Open Access

The T-box transcription factor TBX3 drives proliferation by direct repression of the p21WAF1 cyclin-dependent kinase inhibitor

  • Tarryn Willmer1,
  • Shannagh Hare1,
  • Jade Peres1 and
  • Sharon Prince1Email author
Contributed equally
Cell Division201611:6

DOI: 10.1186/s13008-016-0019-0

Received: 20 January 2016

Accepted: 12 April 2016

Published: 22 April 2016

Abstract

Background

TBX3, a member of the T-box family of transcription factors, is essential in development and has emerged as an important player in the oncogenic process. TBX3 is overexpressed in several cancers and has been shown to contribute directly to tumour formation, migration and invasion. However, little is known about the molecular basis for its role in development and oncogenesis because there is a paucity of information regarding its target genes. The cyclin-dependent kinase inhibitor p21WAF1 plays a pivotal role in a myriad of processes including cell cycle arrest, senescence and apoptosis and here we provide a detailed mechanism to show that it is a direct and biologically relevant target of TBX3.

Results

Using a combination of luciferase reporter gene assays and in vitro and in vivo binding assays we show that TBX3 directly represses the p21WAF1 promoter by binding a T-element close to its initiator. Furthermore, we show that the TBX3 DNA binding domain is required for the transcriptional repression of p21WAF1 and that pseudo-phosphorylation of a serine proline motif (S190) located within this domain may play an important role in regulating this ability. Importantly, we demonstrate using knockdown and overexpression experiments that p21WAF1 repression by TBX3 is biologically significant and required for TBX3-induced cell proliferation of chondrosarcoma cells.

Conclusions

Results from this study provide a detailed mechanism of how TBX3 transcriptionally represses p21WAF1 which adds to our understanding of how it may contribute to oncogenesis.

Keywords

TBX3 Transcription factor p21WAF1 Cancer

Background

Members of the T-box transcription factor family play crucial roles in embryonic development [14] and there is overwhelming evidence to show that they impact on several cancers by functioning as tumour suppressors and/or tumour promoters [513]. For example, TBX3 is critical for the formation of, amongst other structures, the heart, limbs and mammary glands and haploinsufficiency of the human TBX3 gene results in ulnar-mammary syndrome which is characterized by hypoplasia of these structures [1416]. On the other hand, the overexpression of TBX3 is a feature of a wide range of cancers and it is a key driver of several oncogenic processes including proliferation, migration and invasion [9, 11, 12, 1620]. There are also a few studies that have described a tumour suppressor role for TBX3 in cervical, uterine and bladder tumours, glioblastomas and fibrosarcomas [13, 16]. Considering the plethora of biological processes that it contributes to, TBX3 must clearly be regulating a number of genes. However, to date very few TBX3 target genes have been identified.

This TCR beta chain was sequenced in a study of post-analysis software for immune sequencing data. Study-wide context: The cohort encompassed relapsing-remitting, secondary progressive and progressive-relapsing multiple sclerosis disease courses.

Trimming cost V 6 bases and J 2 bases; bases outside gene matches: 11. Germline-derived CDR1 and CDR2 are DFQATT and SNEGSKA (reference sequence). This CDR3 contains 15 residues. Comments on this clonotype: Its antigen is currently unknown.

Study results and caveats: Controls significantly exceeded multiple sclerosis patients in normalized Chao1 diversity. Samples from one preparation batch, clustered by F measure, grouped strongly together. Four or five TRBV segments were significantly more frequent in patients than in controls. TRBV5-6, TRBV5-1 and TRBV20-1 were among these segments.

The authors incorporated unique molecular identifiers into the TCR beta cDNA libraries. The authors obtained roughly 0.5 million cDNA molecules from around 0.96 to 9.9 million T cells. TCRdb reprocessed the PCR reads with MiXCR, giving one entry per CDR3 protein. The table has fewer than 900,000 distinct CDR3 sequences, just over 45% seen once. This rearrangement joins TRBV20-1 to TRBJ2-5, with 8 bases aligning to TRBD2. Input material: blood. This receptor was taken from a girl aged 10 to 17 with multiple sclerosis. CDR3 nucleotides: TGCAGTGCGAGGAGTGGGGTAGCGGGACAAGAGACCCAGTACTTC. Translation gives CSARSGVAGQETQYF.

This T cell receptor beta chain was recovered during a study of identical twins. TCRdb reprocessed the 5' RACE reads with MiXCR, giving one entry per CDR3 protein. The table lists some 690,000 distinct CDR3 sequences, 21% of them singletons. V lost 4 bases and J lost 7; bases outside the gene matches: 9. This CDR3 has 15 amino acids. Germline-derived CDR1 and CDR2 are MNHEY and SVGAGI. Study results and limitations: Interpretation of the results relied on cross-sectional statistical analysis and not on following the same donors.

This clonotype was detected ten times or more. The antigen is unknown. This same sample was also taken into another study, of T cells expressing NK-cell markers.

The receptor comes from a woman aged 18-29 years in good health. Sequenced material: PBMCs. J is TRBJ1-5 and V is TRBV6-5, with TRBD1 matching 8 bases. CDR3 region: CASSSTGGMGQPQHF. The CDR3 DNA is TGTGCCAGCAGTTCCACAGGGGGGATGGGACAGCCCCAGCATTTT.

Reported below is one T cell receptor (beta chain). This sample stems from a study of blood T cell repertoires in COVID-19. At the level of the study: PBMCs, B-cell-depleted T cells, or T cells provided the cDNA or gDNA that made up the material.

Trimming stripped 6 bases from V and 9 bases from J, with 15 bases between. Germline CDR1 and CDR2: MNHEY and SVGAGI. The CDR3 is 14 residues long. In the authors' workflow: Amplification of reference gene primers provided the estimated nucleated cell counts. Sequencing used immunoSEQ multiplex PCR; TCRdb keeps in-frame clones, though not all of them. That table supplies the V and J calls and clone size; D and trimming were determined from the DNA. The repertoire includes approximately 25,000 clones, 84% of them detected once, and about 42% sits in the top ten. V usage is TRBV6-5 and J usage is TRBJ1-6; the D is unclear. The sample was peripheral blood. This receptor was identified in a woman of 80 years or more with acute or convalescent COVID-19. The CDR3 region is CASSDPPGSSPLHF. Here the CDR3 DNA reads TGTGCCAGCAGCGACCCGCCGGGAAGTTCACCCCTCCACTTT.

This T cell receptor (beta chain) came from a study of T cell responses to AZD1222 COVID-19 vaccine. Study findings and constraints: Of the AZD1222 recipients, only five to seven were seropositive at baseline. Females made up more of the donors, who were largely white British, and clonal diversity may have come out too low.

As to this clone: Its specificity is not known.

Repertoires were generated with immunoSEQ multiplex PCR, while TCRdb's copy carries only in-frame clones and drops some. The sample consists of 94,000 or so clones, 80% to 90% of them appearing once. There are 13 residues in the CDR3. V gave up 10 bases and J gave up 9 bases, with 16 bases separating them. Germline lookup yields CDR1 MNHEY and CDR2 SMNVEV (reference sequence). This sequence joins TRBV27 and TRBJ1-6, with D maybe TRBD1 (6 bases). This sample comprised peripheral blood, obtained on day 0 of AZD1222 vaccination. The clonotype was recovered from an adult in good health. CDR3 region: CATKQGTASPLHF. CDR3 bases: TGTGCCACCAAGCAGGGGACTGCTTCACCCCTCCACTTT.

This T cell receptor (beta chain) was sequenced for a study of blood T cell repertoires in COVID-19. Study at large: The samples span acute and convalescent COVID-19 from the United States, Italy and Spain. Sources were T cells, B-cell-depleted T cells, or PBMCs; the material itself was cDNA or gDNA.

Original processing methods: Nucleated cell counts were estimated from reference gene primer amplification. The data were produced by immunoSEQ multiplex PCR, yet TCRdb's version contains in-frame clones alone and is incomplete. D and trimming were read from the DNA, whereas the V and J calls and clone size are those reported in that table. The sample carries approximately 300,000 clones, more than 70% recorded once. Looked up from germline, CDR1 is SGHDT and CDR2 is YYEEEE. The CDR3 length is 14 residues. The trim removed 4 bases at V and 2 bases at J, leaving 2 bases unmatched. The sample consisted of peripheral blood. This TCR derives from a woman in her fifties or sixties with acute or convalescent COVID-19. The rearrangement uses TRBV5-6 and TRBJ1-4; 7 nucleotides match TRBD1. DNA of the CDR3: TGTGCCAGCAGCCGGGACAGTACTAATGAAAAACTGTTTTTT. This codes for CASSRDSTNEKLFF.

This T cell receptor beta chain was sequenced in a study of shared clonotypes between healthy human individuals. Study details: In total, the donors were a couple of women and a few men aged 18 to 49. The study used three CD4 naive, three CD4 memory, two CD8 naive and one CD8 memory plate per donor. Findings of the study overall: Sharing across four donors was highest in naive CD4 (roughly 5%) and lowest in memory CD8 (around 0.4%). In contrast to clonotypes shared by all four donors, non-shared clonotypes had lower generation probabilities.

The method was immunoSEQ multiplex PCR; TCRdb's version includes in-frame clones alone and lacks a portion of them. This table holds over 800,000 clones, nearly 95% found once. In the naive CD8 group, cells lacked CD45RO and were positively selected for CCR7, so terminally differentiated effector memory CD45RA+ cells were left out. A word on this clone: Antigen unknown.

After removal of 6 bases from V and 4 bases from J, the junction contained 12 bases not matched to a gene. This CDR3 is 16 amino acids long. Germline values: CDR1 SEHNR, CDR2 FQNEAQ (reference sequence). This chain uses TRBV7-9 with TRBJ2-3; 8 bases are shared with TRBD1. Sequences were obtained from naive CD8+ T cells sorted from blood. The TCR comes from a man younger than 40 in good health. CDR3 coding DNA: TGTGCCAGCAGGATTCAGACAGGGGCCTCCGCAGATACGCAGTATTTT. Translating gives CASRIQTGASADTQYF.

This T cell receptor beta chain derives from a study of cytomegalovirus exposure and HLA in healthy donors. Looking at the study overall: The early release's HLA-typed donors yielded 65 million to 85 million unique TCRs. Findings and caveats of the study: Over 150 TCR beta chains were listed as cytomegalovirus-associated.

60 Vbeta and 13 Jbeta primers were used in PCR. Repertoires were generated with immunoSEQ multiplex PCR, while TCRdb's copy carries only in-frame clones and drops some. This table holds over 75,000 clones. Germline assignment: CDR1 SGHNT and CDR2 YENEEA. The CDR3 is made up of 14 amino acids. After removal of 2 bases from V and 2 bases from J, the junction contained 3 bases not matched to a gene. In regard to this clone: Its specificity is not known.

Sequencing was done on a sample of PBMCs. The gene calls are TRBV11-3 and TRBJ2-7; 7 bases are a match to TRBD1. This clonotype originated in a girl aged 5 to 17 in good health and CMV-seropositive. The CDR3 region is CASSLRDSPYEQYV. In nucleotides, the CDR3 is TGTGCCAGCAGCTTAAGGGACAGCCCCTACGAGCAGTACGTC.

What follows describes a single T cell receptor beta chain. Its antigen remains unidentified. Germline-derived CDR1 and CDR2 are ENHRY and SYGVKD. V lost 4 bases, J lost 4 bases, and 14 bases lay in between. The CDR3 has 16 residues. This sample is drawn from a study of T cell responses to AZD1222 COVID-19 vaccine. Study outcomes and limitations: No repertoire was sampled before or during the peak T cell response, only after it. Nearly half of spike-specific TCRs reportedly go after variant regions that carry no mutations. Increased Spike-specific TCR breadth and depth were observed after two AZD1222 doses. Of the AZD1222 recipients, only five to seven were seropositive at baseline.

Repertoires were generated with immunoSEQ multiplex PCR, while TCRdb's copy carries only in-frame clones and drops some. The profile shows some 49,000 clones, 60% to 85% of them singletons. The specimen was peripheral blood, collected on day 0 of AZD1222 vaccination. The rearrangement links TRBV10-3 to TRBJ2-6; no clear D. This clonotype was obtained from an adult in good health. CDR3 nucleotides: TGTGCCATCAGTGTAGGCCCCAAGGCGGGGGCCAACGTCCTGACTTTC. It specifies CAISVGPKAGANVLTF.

An intact p19ARF-Mdm2-p53-p21WAF pathway is important for protecting cells from becoming cancerous because it negatively regulates the cell cycle and promotes senescence and apoptosis [21]. The cyclin-dependent kinase inhibitor p14ARF is responsible for the inhibition of MDM2-mediated ubiquitination and subsequent degradation of p53 [22, 23]. TBX3 is able to bypass senescence and/or evade apoptosis by transcriptionally repressing p14ARF/p19ARF via a variant T-element [8, 2426]. This has led to the speculation that TBX3 may bind this degenerate T-element with low affinity and that it may impact on the above processes by targeting the p19ARF-Mdm2-p53-p21WAF pathway at multiple points for example by repressing p19ARF, p53 and p21WAF (hereafter referred to as p21) and/or activating Mdm2 [27]. Indeed, there is evidence to suggest that TBX3 may also repress p21 transcriptionally [28] and we and others have shown an inverse correlation between the ability of TBX3 to promote proliferation of chondrosarcoma, mammary epithelial and hepatic progenitor cells and p21 levels [13, 29, 30]. However, the mechanism by which TBX3 regulates p21 has yet to be elucidated and whether this regulation is biological relevant still needs to be confirmed.

Here we show, using in vitro and in vivo assays, that p21 is a direct target of TBX3. Importantly, we provide a full characterisation of the mechanism by which TBX3 represses p21 and we demonstrate that this is required for TBX3′s pro-proliferative role in chondrosarcomas.

Results

TBX3 is a direct transcriptional repressor of p21 gene expression

To explore if p21 is transcriptionally repressed by TBX3 we first compared the protein and mRNA levels of p21 in chondrosarcoma cells in which TBX3 was stably knocked down (shTBX3) to that of control cells (shCtrl). We used the ATDC5 and SW1353 chondrosarcoma cell lines because we recently reported that TBX3 promotes their proliferation and we showed that this was accompanied by a decrease in p21 protein levels [13]. Indeed, western blot and qRT-PCR analyses show that p21 mRNA levels are dramatically upregulated in shTBX3 cells compared to control cells (Fig. 1a). We next tested the effect of TBX3 expression on a p21 promoter driving a luciferase reporter and confirm that TBX3 can repress the p21 promoter in a dose-dependent manner (Fig. 1b). Furthermore, a TBX3 mutant which has a disrupted DNA-binding domain and a N-terminal TBX3 protein lacking the R1 dominant repression domain (Fig. 2a) had a significantly reduced ability to repress the p21 promoter (Fig. 2b). Comparable protein expression was observed for all three constructs tested in the luciferase assays. This data suggest that TBX3 regulates p21 by directly binding to it and that the dominant repression domain R1 is important for p21 repression.
Fig. 1